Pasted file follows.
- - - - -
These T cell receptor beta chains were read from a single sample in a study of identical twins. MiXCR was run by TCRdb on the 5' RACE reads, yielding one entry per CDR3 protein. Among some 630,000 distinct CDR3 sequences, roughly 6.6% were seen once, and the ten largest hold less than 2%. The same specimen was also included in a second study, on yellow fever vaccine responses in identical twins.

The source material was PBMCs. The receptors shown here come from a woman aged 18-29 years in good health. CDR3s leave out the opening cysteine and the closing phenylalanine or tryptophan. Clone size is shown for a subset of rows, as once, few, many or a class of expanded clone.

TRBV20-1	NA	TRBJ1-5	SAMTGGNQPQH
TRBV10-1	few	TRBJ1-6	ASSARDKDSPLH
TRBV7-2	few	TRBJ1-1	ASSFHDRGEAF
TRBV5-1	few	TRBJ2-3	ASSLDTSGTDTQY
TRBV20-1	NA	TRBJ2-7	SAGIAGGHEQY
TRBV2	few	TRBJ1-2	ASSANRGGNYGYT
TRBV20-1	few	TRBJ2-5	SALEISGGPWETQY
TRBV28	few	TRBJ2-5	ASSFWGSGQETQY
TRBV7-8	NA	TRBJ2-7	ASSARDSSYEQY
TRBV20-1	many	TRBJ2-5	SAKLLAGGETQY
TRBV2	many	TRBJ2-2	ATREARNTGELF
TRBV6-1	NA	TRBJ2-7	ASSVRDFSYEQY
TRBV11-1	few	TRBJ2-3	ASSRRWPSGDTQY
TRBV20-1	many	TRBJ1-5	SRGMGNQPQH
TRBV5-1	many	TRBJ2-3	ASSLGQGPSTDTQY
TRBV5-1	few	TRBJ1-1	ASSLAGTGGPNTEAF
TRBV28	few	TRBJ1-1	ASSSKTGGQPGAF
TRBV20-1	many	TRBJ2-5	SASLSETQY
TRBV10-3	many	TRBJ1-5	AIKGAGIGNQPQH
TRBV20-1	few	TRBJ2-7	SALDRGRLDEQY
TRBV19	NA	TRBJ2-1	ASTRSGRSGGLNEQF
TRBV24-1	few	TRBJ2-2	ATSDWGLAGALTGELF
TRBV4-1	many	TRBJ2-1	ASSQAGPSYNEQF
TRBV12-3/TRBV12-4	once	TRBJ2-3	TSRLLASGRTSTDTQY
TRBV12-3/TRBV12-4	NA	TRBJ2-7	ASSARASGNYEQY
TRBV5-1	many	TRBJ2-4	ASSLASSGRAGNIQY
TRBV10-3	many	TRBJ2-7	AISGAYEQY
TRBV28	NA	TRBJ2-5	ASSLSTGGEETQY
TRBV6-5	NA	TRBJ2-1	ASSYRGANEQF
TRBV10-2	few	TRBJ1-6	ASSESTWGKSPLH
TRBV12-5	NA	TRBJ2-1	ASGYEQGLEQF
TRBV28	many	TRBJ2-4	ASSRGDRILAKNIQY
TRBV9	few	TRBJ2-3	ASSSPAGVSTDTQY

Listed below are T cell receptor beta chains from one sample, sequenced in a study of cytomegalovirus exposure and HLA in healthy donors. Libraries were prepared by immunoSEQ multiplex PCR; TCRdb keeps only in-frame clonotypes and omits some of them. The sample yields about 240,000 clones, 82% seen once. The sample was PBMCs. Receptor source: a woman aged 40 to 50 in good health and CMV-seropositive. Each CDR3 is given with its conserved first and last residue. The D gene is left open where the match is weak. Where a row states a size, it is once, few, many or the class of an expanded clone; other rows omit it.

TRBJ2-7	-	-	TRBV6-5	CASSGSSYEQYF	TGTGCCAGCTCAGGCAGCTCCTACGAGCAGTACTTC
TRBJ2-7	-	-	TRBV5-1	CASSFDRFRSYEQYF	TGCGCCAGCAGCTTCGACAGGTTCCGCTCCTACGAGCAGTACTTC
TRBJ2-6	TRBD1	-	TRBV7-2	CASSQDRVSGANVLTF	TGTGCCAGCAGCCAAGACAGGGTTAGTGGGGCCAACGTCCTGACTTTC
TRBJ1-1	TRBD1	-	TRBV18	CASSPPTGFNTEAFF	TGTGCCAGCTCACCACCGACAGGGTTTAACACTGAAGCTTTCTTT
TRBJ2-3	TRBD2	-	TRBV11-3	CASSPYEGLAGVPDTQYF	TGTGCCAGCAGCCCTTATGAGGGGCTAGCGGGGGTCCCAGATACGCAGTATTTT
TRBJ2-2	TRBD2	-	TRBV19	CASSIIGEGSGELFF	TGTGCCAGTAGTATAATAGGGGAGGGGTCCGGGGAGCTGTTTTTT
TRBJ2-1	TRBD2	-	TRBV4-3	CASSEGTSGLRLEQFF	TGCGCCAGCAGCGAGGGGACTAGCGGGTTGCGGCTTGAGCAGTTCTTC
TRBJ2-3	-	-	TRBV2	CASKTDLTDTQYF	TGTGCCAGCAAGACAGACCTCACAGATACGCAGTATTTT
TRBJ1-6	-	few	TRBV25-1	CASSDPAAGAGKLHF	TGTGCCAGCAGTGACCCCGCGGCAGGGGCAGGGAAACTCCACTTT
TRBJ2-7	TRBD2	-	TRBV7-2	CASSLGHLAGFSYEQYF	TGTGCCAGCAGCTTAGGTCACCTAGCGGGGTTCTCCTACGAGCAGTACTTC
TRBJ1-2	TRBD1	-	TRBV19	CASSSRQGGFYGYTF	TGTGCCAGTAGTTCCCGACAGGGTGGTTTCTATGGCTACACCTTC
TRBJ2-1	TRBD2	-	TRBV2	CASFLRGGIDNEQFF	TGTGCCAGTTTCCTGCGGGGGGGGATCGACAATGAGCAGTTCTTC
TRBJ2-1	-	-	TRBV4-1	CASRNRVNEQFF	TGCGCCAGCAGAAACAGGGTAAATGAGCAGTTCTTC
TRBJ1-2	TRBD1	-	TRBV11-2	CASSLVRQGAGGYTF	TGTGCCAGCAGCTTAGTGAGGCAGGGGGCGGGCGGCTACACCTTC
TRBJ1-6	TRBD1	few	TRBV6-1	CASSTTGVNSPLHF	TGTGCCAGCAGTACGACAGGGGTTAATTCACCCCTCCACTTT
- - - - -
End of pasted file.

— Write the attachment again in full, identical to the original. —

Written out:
These T cell receptor beta chains were read from a single sample in a study of identical twins. MiXCR was run by TCRdb on the 5' RACE reads, yielding one entry per CDR3 protein. Among some 630,000 distinct CDR3 sequences, roughly 6.6% were seen once, and the ten largest hold less than 2%. The same specimen was also included in a second study, on yellow fever vaccine responses in identical twins.

The source material was PBMCs. The receptors shown here come from a woman aged 18-29 years in good health. CDR3s leave out the opening cysteine and the closing phenylalanine or tryptophan. Clone size is shown for a subset of rows, as once, few, many or a class of expanded clone.

TRBV20-1	NA	TRBJ1-5	SAMTGGNQPQH
TRBV10-1	few	TRBJ1-6	ASSARDKDSPLH
TRBV7-2	few	TRBJ1-1	ASSFHDRGEAF
TRBV5-1	few	TRBJ2-3	ASSLDTSGTDTQY
TRBV20-1	NA	TRBJ2-7	SAGIAGGHEQY
TRBV2	few	TRBJ1-2	ASSANRGGNYGYT
TRBV20-1	few	TRBJ2-5	SALEISGGPWETQY
TRBV28	few	TRBJ2-5	ASSFWGSGQETQY
TRBV7-8	NA	TRBJ2-7	ASSARDSSYEQY
TRBV20-1	many	TRBJ2-5	SAKLLAGGETQY
TRBV2	many	TRBJ2-2	ATREARNTGELF
TRBV6-1	NA	TRBJ2-7	ASSVRDFSYEQY
TRBV11-1	few	TRBJ2-3	ASSRRWPSGDTQY
TRBV20-1	many	TRBJ1-5	SRGMGNQPQH
TRBV5-1	many	TRBJ2-3	ASSLGQGPSTDTQY
TRBV5-1	few	TRBJ1-1	ASSLAGTGGPNTEAF
TRBV28	few	TRBJ1-1	ASSSKTGGQPGAF
TRBV20-1	many	TRBJ2-5	SASLSETQY
TRBV10-3	many	TRBJ1-5	AIKGAGIGNQPQH
TRBV20-1	few	TRBJ2-7	SALDRGRLDEQY
TRBV19	NA	TRBJ2-1	ASTRSGRSGGLNEQF
TRBV24-1	few	TRBJ2-2	ATSDWGLAGALTGELF
TRBV4-1	many	TRBJ2-1	ASSQAGPSYNEQF
TRBV12-3/TRBV12-4	once	TRBJ2-3	TSRLLASGRTSTDTQY
TRBV12-3/TRBV12-4	NA	TRBJ2-7	ASSARASGNYEQY
TRBV5-1	many	TRBJ2-4	ASSLASSGRAGNIQY
TRBV10-3	many	TRBJ2-7	AISGAYEQY
TRBV28	NA	TRBJ2-5	ASSLSTGGEETQY
TRBV6-5	NA	TRBJ2-1	ASSYRGANEQF
TRBV10-2	few	TRBJ1-6	ASSESTWGKSPLH
TRBV12-5	NA	TRBJ2-1	ASGYEQGLEQF
TRBV28	many	TRBJ2-4	ASSRGDRILAKNIQY
TRBV9	few	TRBJ2-3	ASSSPAGVSTDTQY

Listed below are T cell receptor beta chains from one sample, sequenced in a study of cytomegalovirus exposure and HLA in healthy donors. Libraries were prepared by immunoSEQ multiplex PCR; TCRdb keeps only in-frame clonotypes and omits some of them. The sample yields about 240,000 clones, 82% seen once. The sample was PBMCs. Receptor source: a woman aged 40 to 50 in good health and CMV-seropositive. Each CDR3 is given with its conserved first and last residue. The D gene is left open where the match is weak. Where a row states a size, it is once, few, many or the class of an expanded clone; other rows omit it.

TRBJ2-7	-	-	TRBV6-5	CASSGSSYEQYF	TGTGCCAGCTCAGGCAGCTCCTACGAGCAGTACTTC
TRBJ2-7	-	-	TRBV5-1	CASSFDRFRSYEQYF	TGCGCCAGCAGCTTCGACAGGTTCCGCTCCTACGAGCAGTACTTC
TRBJ2-6	TRBD1	-	TRBV7-2	CASSQDRVSGANVLTF	TGTGCCAGCAGCCAAGACAGGGTTAGTGGGGCCAACGTCCTGACTTTC
TRBJ1-1	TRBD1	-	TRBV18	CASSPPTGFNTEAFF	TGTGCCAGCTCACCACCGACAGGGTTTAACACTGAAGCTTTCTTT
TRBJ2-3	TRBD2	-	TRBV11-3	CASSPYEGLAGVPDTQYF	TGTGCCAGCAGCCCTTATGAGGGGCTAGCGGGGGTCCCAGATACGCAGTATTTT
TRBJ2-2	TRBD2	-	TRBV19	CASSIIGEGSGELFF	TGTGCCAGTAGTATAATAGGGGAGGGGTCCGGGGAGCTGTTTTTT
TRBJ2-1	TRBD2	-	TRBV4-3	CASSEGTSGLRLEQFF	TGCGCCAGCAGCGAGGGGACTAGCGGGTTGCGGCTTGAGCAGTTCTTC
TRBJ2-3	-	-	TRBV2	CASKTDLTDTQYF	TGTGCCAGCAAGACAGACCTCACAGATACGCAGTATTTT
TRBJ1-6	-	few	TRBV25-1	CASSDPAAGAGKLHF	TGTGCCAGCAGTGACCCCGCGGCAGGGGCAGGGAAACTCCACTTT
TRBJ2-7	TRBD2	-	TRBV7-2	CASSLGHLAGFSYEQYF	TGTGCCAGCAGCTTAGGTCACCTAGCGGGGTTCTCCTACGAGCAGTACTTC
TRBJ1-2	TRBD1	-	TRBV19	CASSSRQGGFYGYTF	TGTGCCAGTAGTTCCCGACAGGGTGGTTTCTATGGCTACACCTTC
TRBJ2-1	TRBD2	-	TRBV2	CASFLRGGIDNEQFF	TGTGCCAGTTTCCTGCGGGGGGGGATCGACAATGAGCAGTTCTTC
TRBJ2-1	-	-	TRBV4-1	CASRNRVNEQFF	TGCGCCAGCAGAAACAGGGTAAATGAGCAGTTCTTC
TRBJ1-2	TRBD1	-	TRBV11-2	CASSLVRQGAGGYTF	TGTGCCAGCAGCTTAGTGAGGCAGGGGGCGGGCGGCTACACCTTC
TRBJ1-6	TRBD1	few	TRBV6-1	CASSTTGVNSPLHF	TGTGCCAGCAGTACGACAGGGGTTAATTCACCCCTCCACTTT